3 Big Things Today, October 10, 2022
1. Grains, Soybeans Surge in Overnight Trading
Grain and soybean futures jumped in overnight trading after reports of blasts in several cities including Kyiv, the capital of Ukraine, leading to concern about global supplies of agricultural products.
Several cities were hit in what likely are among the most widespread attacks by Russian forces since their invasion of Ukraine started back in February, according to several media reports.
Central Kyiv was hit and at least eight people were killed in a single district, the BBC report. Power outages were widespread, though the subway in Kyiv resumed service earlier today.
Russian President Vladimir Putin is expected to hold a meeting with top officials today.
The attacks intensify concerns that exports of agricultural products including wheat and corn out of Ukraine will slow. Putin has in the past couple months questioned an agreement put in place in late July under which Ukraine grain shipments are allowed past Russian blockades.
The deal is tentative, and Russian forces have suffered several embarrassing losses in recent weeks in its war on Ukraine, leading some to speculate Putin will end the grain-shipping deal that was brokered by Turkey and the United Nations.
Prices also rose overnight on speculation that the U.S. Department of Agriculture will reduce its outlook for yield and production for both corn in a report this week.
Analysts polled by Reuters are expecting the USDA to forecast U.S. corn yield at 171.8 bushels an acre and production of 13.885 billion bushels. That's down from the previous outlook for 172.5 bushels an acre and 13.944 billion bushels, respectively.
Soybean output is likely to be projected at 4.381 billion bushels on yield of 50.5 bushels an acre, the analyst said in the Reuters poll. That would be little changed from the previous month.
Corn ending stocks likely will be pegged at 1.124 billion bushels, down from 1.219 billion estimated last month. Wheat inventories likely will be seen at 554 million bushels, down from the September forecast for 610 million bushels.
Soybean inventories probably will be projected at 248 million bushels, up from last month's forecast for 200 million bushels, according to the poll.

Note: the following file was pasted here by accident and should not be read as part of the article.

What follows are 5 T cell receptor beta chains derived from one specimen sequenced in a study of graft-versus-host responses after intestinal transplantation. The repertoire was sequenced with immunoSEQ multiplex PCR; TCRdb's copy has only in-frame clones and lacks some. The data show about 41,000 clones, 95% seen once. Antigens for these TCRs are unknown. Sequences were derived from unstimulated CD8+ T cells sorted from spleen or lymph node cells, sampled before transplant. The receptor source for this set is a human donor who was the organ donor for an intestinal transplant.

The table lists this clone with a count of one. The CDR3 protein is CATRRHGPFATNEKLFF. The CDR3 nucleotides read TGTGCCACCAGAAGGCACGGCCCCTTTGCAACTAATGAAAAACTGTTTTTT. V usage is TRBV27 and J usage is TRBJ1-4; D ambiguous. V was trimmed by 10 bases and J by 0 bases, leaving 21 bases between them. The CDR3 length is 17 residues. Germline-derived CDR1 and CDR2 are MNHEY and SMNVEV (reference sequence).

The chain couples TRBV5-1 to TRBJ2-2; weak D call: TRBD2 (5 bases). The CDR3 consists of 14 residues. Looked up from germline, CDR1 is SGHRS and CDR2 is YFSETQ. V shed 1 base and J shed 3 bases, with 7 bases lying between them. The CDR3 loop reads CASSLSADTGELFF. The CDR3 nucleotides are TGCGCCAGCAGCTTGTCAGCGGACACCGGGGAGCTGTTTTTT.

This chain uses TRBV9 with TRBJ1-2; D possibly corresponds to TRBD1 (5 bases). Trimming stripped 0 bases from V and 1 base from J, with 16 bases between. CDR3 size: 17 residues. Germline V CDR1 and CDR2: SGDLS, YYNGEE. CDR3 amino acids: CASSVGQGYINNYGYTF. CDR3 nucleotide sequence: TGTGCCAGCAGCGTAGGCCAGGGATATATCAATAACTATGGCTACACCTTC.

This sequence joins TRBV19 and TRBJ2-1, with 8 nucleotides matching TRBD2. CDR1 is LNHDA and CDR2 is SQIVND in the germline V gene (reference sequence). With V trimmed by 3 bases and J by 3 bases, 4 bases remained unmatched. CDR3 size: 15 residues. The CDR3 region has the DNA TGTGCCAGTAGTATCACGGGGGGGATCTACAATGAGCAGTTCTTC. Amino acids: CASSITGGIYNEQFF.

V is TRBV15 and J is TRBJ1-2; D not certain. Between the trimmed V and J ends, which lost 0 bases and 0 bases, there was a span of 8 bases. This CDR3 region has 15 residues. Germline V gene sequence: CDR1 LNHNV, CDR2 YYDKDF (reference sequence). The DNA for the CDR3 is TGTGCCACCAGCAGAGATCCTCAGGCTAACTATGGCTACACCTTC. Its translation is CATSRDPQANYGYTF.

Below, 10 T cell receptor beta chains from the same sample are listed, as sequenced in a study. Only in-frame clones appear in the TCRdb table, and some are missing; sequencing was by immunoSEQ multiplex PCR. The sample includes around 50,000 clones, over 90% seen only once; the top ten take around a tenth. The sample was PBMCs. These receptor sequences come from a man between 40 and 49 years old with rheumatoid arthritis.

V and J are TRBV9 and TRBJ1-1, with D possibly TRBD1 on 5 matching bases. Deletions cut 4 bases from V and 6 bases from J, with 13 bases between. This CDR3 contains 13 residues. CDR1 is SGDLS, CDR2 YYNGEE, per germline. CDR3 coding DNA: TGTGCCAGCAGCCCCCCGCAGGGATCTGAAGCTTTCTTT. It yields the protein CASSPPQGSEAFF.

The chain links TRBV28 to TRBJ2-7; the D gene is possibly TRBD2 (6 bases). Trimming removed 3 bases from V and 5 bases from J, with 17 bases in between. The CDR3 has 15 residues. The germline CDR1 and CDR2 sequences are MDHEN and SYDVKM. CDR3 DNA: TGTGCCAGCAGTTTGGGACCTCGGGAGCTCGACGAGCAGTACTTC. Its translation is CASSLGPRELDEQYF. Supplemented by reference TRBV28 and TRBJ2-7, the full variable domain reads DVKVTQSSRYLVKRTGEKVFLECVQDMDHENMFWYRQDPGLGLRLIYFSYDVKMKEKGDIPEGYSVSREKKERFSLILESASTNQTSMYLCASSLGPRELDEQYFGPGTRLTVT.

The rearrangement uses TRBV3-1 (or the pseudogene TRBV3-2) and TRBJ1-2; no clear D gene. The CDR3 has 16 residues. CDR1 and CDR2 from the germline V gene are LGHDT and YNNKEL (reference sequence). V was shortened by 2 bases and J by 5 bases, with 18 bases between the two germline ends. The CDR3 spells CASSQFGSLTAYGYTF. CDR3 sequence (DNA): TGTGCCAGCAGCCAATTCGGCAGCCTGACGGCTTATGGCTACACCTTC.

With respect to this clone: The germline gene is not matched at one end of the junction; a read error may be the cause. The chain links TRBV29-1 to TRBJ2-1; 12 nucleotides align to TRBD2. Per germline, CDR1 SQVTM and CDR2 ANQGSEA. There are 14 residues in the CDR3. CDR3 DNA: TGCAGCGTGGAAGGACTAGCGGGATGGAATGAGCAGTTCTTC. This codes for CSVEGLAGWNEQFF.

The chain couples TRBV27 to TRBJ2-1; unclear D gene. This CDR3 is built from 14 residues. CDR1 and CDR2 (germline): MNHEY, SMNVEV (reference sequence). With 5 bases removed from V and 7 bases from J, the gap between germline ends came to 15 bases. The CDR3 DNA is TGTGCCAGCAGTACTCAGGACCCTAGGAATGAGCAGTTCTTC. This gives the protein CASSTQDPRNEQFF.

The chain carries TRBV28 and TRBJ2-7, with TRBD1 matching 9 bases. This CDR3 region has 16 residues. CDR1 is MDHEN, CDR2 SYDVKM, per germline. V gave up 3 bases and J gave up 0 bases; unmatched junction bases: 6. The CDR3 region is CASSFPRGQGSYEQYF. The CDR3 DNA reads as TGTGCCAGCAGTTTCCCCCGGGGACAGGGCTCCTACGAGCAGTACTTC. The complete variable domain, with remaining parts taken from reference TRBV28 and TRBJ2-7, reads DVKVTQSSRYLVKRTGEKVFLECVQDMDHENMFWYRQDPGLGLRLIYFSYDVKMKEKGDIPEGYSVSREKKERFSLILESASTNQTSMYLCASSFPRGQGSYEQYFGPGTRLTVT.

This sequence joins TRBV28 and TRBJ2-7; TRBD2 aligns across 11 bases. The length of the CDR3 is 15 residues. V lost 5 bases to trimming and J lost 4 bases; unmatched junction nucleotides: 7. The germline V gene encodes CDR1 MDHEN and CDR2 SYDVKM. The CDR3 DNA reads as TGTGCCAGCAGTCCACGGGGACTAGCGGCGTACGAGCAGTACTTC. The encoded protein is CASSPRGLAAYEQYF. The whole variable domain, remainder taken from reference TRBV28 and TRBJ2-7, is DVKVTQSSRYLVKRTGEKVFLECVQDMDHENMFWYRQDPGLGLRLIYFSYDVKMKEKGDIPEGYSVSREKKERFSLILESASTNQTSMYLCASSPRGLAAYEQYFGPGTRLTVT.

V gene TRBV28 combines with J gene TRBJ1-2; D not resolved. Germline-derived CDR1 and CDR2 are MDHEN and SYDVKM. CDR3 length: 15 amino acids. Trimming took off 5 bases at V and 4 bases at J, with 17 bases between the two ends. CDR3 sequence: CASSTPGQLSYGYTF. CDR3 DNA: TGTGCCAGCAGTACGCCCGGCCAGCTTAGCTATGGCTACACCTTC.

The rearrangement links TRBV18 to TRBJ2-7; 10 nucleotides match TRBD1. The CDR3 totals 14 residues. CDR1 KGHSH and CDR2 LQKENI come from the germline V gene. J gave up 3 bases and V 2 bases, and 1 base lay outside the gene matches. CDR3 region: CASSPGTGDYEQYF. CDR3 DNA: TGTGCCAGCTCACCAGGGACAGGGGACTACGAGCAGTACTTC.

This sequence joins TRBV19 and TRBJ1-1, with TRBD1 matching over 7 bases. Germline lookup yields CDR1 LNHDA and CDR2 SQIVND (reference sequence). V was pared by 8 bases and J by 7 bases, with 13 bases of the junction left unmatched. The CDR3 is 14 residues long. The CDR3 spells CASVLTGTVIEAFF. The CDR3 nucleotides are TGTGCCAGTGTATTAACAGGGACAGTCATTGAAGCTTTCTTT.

Wheat futures for December delivery jumped 41 3/4¢ to $9.22 a bushel overnight on the Chicago Board of Trade, while Kansas City futures surged 35 3/4¢ to $10.05 ½ a bushel.
Corn futures for December delivery were up 11 1/4¢ to $6.94 ½ a bushel.
Soybean futures for November delivery added 28 1/4¢ to $13.95 ¾ a bushel. Soymeal gained $7.10 to $407.80 a short ton, while soybean oil rose -0.51¢ to $67.11 a pound.**
2. Speculators Cut Net-Longs in Beans to Lowest Level This Year
Investors cut their net-long positions, or bets on higher prices, in soybeans to the lowest level this year while narrowly raising bullish bets on corn and hard-red winter wheat, according to data from the Commodity Futures Trading Commission.
Hedge funds and other large investment firms cut their net-long in beans to 77,361 contracts in the seven days tat ended on Oct. 4, the CFTC said in a report.
That's down from 96,763 contracts a week earlier and the smallest such position since Dec. 21.
Speculators, however, raised their net-longs in corn to 228,821 futures contracts last week, up from 224,362 contracts the previous week, the government said.
In wheat, money managers raised their bullish bets to a net-25,559 futures contracts from 23,704 contracts a week earlier. That marks the largest bullish position since June 21, agency data show.
Investors also were less bearish on soft-red winter wheat, reducing their net-short positions, or bets on lower prices, to 12,688 futures contracts last week. That's down from 16,357 contracts a week earlier and the smallest such position since July 19, the CFTC said in its report.
The weekly Commitment of Traders report from the Commodity Futures Trading Commission shows trader positions in futures markets.
The report provides positions held by commercial traders, or those using futures to hedge their physical assets; noncommercial traders, or money managers (also called large speculators); and nonreportables, or small speculators.
A net-long position indicates more traders are betting on higher prices, while a net-short position means more are betting futures will decline.
3. Dry Weather Expected in Parts of Nebraska, Kansas Monday
Extremely dry weather may lead to wildfires in parts of southern Nebraska and northern Kansas today and tonight, according to the National Weather Service.
Winds in the area are expected to gust up to 25 miles an hour, the NWs said in a report early this morning. The dry weather is forecast to last through Thursday.
"Warm temperatures, low humidity and breezy southwest winds will lead to at least near-critical fire weather conditions Tuesday afternoon along and west of Highway 281," the agency said.
In southern Kansas, meanwhile, thunderstorms are possible this afternoon.
Hail is a possibility and likely will range from nickel- to quarter-sized and winds will top out around 60 miles an hour, the NWS said.
Storms also will be possible over parts of eastern Missouri and western Illinois starting late tonight, the agency said.